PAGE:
if probably unrealistic, but should be understood:
after landing, birds will fuss around and fold the
wings under, up, and back until finally at a low-energy
rest position. Upon takeoff, they sweep wings backward
generating a horizontal-axis vortex with the top
rolling toward the tail of the bird, followed by a
forward sweep making use of the added lift produced by
flying over a vortex that is rolling under your wing.
This is Dr. Wu's point.
- Many such adjustments such as folding multi-span wings
could require quite manipulable wing shapes, and in
turn the feather concept has its value, as feathers
overlappingly form a conjoint surface of manipulable
thickness and shape, each very light and controlled at
the attachment end by shrugs and stretches in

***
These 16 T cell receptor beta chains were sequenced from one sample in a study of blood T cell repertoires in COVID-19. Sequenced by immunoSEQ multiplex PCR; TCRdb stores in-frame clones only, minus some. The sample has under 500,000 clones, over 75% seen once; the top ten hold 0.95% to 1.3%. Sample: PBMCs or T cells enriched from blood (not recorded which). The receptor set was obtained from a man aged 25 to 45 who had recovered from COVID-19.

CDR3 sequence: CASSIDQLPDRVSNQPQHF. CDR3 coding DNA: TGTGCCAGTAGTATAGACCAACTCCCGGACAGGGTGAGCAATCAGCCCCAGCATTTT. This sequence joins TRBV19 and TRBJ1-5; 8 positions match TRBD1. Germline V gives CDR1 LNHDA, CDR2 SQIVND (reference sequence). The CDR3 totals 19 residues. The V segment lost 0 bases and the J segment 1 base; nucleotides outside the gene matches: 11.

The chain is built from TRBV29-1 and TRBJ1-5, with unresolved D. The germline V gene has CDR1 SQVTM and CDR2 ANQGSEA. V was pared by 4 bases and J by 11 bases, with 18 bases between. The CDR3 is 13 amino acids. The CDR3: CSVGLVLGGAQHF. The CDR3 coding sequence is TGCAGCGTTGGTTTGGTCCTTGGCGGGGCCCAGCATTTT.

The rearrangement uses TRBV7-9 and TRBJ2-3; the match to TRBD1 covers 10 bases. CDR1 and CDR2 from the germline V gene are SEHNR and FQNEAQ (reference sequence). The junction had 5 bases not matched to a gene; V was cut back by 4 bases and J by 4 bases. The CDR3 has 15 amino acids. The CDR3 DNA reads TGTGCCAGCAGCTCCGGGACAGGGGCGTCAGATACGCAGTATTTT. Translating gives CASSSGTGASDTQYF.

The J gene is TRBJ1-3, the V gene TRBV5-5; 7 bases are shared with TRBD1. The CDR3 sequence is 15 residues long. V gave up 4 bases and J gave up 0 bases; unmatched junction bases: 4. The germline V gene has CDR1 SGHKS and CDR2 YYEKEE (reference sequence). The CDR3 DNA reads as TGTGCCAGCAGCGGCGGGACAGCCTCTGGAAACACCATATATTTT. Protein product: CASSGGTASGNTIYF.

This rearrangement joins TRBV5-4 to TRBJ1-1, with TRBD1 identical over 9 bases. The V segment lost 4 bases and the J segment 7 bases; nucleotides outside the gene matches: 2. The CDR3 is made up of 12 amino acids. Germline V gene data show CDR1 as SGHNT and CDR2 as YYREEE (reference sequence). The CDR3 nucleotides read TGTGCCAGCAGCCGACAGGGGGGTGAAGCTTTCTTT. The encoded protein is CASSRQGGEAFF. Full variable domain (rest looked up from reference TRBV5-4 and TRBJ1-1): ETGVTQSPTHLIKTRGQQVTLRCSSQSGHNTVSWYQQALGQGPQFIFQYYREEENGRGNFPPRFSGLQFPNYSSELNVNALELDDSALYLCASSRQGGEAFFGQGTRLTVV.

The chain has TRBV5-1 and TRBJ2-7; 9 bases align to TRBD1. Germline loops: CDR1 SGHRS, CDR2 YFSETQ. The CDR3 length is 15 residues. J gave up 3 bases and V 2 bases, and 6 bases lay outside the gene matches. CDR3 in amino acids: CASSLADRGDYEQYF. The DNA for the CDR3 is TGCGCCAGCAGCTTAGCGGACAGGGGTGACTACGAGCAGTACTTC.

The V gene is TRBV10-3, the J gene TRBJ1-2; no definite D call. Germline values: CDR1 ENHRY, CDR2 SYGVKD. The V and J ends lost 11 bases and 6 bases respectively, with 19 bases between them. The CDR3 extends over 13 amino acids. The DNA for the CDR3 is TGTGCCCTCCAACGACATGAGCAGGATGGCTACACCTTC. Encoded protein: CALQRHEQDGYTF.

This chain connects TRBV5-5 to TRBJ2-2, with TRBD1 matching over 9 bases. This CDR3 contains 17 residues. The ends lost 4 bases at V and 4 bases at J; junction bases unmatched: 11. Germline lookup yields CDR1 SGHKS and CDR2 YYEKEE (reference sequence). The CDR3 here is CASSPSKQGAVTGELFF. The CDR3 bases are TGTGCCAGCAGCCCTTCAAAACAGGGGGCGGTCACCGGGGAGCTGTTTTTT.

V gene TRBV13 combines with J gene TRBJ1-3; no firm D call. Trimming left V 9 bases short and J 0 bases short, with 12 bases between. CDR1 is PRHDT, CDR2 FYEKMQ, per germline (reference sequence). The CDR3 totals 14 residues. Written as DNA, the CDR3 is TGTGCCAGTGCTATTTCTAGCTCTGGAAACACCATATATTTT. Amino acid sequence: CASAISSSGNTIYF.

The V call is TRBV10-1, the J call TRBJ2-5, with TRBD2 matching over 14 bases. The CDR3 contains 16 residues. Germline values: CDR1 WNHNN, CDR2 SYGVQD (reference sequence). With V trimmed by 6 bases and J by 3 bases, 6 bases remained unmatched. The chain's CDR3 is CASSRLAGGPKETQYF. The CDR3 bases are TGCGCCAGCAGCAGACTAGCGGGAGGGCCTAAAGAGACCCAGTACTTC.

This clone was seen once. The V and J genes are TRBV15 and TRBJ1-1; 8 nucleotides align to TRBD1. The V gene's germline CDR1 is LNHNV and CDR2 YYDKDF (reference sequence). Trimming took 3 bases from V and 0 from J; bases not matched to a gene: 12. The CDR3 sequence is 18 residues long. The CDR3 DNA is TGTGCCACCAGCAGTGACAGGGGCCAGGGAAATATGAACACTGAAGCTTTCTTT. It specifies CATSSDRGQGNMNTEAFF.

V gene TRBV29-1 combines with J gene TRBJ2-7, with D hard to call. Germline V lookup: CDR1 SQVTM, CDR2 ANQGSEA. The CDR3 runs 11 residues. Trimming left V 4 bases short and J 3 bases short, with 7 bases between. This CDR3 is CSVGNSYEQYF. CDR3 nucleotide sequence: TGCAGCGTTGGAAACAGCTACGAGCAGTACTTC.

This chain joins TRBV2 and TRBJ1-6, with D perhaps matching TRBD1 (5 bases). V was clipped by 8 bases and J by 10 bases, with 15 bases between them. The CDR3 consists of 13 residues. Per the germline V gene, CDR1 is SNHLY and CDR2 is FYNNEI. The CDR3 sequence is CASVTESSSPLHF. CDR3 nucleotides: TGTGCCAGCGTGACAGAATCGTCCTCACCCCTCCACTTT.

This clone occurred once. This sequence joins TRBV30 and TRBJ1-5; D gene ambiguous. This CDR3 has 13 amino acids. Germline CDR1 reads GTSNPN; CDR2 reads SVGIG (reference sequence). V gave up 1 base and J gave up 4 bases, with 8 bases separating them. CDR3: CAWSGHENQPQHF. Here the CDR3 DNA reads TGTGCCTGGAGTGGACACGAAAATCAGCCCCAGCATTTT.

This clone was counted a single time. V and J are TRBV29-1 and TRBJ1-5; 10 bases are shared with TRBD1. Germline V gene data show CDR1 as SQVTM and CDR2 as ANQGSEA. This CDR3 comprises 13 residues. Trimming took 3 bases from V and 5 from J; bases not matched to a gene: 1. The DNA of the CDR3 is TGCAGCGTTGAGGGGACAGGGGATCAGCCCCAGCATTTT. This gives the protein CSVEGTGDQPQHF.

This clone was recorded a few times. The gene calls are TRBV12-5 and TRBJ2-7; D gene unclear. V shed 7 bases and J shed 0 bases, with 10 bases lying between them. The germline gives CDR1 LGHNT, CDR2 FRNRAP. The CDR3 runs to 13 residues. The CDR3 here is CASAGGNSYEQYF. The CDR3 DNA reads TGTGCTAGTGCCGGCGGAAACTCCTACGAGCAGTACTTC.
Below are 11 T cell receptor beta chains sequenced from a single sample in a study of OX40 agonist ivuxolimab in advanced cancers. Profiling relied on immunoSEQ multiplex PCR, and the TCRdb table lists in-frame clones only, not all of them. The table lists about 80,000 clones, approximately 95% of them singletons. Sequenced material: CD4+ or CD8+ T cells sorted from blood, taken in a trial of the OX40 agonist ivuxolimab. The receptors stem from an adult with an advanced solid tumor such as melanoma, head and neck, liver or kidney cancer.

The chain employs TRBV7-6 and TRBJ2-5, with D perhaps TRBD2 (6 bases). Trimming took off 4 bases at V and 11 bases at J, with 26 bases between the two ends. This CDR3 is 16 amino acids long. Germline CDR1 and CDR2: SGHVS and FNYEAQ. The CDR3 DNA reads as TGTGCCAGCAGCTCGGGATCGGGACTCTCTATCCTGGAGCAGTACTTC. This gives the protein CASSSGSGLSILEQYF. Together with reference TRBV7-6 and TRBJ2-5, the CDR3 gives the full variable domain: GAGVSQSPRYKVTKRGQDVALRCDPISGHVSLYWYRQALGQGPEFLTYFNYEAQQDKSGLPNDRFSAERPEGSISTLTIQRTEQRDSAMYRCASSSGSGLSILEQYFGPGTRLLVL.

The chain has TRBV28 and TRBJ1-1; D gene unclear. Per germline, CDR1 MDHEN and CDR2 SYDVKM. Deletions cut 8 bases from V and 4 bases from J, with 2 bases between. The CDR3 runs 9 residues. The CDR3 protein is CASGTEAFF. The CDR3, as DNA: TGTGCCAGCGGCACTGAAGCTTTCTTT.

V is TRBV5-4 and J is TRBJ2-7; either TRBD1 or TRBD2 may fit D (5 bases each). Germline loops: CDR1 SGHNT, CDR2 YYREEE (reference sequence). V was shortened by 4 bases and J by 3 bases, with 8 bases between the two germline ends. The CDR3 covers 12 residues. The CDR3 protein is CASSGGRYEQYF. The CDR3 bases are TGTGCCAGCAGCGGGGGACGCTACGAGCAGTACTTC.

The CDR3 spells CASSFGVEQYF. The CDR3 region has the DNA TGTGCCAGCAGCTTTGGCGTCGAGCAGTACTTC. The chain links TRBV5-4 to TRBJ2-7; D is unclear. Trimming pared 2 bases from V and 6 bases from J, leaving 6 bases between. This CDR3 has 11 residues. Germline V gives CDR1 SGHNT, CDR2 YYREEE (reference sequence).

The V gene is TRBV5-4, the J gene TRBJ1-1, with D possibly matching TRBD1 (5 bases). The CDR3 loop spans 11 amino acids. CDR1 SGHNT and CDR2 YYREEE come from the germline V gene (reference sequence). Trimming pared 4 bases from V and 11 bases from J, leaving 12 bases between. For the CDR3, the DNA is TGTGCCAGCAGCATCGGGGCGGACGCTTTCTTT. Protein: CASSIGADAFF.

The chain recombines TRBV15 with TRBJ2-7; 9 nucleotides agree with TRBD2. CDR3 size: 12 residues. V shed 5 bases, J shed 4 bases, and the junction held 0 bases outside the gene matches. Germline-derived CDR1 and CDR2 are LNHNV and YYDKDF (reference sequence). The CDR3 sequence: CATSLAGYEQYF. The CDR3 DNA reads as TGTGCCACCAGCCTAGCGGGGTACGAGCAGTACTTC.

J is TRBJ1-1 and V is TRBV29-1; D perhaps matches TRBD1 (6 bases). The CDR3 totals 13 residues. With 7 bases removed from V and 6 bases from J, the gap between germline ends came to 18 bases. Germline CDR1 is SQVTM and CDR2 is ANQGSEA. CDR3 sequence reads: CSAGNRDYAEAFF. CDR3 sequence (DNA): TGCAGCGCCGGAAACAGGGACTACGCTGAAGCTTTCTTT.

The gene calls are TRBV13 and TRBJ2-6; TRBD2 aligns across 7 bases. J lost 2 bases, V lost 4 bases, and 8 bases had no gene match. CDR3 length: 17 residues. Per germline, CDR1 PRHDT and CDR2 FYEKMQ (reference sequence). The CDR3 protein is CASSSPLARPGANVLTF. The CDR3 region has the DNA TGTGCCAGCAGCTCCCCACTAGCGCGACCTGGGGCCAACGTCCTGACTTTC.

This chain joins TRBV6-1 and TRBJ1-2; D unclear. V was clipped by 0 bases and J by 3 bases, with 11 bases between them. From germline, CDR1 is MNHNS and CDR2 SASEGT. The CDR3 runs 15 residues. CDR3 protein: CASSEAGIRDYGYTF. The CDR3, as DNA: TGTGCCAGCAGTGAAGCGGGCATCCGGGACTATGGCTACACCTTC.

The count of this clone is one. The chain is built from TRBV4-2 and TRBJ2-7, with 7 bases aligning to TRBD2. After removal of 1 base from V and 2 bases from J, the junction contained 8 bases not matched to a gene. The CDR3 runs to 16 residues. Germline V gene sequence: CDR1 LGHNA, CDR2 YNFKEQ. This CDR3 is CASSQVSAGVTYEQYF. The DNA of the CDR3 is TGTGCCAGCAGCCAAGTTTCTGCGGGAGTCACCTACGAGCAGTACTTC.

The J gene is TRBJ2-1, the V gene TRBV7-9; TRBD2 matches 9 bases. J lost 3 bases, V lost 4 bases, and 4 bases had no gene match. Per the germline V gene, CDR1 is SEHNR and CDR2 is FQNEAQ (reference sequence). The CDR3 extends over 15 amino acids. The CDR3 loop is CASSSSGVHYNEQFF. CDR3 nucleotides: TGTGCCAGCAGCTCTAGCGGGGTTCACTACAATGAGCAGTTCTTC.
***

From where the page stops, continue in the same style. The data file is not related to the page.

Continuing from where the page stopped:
coordination with the whole group to form the wingform
of current utility, depending on landing, lifting off,
soaring, etc. Of course bats fly happily without
feathers, depending on a skin stretch factor that is an
alternative for us also in this design space.
Water contact can be more than a drag. If wave height is normally
distributed, then occasional freak waves are inevitable, and the
design of WIG boats should allow for non-catastrophic water contact
during normal flight. This means knifing sponsons in the front
corners where the bounce off the water is pretty soft.
At the same time, sponsons must be aerodynamically neutral
Curran's Lehigh University thesis on aerodynamics of high-speed
sponsons has influenced my thinking: the front left and right
water-contacting corners of a WIG boat should be a bit like Curran's
Sponson A, that is, aerodynamically neutral in varying angles of